That young children dislike broccoli is a commonly held assumption. Many parents know that is entirely untrue, as their small children gobble up the little trees with abandon. USDA offers consumption statistics that help inform this question. It turns out that young children, both boys and girls eat nearly as much broccoli among their vegetables as adults to. The drop occurs with teenagers, particularly boys. Young women start eating broccoli sooner than young men, but it becomes a larger part of their vegetable consumption as they get older.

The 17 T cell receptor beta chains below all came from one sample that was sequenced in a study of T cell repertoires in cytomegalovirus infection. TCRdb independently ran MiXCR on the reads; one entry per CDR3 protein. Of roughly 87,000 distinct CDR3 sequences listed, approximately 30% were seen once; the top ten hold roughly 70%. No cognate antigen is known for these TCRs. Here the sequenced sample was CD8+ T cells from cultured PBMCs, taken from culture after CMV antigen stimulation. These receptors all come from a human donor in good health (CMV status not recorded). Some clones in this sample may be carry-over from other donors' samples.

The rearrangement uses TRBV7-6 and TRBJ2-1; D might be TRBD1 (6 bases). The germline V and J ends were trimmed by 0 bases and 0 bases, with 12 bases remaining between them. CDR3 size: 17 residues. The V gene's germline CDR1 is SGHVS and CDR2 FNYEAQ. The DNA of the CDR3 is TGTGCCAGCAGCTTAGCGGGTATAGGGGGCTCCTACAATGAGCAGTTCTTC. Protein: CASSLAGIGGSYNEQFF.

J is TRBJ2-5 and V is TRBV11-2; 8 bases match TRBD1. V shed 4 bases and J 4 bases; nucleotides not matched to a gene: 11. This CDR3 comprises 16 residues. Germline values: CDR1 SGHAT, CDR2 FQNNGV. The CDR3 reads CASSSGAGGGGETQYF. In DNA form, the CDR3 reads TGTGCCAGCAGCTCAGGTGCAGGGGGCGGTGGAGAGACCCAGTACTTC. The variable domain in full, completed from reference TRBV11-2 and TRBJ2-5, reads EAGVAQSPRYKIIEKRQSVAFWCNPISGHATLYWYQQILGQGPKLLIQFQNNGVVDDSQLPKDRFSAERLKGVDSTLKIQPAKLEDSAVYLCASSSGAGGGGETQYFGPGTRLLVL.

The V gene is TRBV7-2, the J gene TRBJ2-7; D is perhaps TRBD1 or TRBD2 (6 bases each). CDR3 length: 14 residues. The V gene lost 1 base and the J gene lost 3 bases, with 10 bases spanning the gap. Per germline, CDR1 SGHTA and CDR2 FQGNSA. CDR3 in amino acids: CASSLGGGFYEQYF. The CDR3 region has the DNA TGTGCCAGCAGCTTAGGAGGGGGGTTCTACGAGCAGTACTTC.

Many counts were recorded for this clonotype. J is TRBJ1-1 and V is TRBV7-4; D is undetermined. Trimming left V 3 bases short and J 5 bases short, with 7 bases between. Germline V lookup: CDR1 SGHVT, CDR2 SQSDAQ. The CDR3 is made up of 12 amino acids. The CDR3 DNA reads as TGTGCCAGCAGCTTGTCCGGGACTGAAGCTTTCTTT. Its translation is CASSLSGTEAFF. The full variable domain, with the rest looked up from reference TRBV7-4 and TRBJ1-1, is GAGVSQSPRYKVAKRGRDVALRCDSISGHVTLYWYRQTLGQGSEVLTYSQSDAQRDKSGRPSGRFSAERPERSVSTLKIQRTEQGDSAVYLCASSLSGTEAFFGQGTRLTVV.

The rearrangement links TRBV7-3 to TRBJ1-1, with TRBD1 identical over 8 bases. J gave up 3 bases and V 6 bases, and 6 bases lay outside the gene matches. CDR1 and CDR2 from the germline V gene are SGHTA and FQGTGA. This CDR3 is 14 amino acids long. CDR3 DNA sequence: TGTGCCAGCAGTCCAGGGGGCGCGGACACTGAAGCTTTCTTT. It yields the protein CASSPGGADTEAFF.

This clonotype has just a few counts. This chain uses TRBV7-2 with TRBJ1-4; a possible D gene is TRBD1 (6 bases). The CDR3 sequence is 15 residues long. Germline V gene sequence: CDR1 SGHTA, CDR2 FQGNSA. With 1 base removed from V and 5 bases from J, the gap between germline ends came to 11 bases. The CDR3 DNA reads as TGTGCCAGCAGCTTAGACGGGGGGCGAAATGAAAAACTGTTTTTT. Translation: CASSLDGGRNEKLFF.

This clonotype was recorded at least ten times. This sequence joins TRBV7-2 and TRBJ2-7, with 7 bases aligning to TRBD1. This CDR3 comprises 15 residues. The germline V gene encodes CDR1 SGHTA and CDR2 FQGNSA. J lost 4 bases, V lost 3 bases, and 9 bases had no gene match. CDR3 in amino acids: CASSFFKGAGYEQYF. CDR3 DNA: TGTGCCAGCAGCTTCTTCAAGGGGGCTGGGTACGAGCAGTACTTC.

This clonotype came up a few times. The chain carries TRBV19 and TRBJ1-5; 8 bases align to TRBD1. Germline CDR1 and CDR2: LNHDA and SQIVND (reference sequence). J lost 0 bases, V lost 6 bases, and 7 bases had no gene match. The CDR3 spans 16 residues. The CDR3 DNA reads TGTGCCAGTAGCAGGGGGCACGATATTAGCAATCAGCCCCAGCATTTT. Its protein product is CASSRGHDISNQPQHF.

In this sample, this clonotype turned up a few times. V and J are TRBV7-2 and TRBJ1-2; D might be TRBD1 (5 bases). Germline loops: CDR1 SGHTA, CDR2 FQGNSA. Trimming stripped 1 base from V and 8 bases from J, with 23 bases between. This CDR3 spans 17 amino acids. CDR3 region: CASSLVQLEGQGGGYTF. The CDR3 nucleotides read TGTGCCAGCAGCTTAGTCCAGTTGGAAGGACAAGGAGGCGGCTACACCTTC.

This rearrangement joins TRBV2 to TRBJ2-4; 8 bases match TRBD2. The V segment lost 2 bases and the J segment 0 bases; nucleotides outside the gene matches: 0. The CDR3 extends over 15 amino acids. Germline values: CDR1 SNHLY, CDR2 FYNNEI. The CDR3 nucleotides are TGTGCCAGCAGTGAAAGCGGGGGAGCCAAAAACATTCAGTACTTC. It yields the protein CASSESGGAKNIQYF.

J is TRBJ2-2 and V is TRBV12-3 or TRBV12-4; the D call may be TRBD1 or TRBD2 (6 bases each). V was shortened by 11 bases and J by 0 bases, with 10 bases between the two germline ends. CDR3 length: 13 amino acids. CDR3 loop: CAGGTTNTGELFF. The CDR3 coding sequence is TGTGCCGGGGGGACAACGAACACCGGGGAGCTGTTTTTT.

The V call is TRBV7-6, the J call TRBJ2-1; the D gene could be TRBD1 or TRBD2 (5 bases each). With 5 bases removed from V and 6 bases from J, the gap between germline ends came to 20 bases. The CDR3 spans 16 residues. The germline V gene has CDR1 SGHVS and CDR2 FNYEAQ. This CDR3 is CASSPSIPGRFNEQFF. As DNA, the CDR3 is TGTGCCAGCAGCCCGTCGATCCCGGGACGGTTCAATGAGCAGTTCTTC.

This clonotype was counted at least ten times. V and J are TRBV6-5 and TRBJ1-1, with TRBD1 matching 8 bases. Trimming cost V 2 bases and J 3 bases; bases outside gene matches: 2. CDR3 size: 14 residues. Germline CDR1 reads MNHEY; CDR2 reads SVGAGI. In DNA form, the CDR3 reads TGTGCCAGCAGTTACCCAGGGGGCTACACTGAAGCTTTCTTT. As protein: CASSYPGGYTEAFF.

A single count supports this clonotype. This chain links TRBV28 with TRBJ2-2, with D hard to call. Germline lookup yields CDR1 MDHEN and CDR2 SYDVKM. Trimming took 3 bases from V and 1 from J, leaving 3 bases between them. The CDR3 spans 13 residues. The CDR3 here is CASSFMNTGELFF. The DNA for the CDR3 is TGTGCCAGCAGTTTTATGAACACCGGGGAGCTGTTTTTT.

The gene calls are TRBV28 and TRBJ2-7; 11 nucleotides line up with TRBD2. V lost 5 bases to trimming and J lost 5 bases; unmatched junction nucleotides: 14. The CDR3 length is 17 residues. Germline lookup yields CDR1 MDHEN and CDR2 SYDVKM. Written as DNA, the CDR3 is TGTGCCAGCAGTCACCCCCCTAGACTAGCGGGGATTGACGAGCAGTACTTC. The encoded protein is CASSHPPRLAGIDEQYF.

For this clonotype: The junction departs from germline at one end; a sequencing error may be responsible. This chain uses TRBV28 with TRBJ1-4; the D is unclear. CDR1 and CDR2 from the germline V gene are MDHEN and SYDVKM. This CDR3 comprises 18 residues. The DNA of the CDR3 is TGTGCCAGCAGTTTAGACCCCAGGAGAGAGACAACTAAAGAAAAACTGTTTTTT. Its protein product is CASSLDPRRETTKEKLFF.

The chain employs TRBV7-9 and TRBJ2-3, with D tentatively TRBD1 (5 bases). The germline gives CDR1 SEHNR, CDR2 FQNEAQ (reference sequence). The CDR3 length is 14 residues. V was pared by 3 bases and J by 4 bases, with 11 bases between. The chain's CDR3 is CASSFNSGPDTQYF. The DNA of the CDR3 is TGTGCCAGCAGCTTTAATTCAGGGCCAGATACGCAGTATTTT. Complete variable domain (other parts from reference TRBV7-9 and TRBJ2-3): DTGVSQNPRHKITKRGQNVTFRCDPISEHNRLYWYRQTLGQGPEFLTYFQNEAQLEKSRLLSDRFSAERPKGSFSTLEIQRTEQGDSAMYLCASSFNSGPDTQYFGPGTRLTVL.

The statistics also show the broccoli consumption is similar among low income, mid-income, and high income consumers. There are small differences in total vegetable consumption among income groups, but not enough to support the common impression that low income consumers are not getting vegetables.
Broccoli consumption is also consistent among weight categories. There is little difference among consumers who are healthy weight, overweight, or obese. Notably, obese children eat slightly more broccoli than their lighter counterparts.
Broccoli is a large share of cooking vegetables even though it constitutes only about 4% of total vegetable consumption. The majority of vegetable consumption (58%) constitutes tomatoes and potatoes, And much of the rest (26%) are salad vegetables. Cooking vegetables constitute the remaining 16%, so broccoli share of those is significant.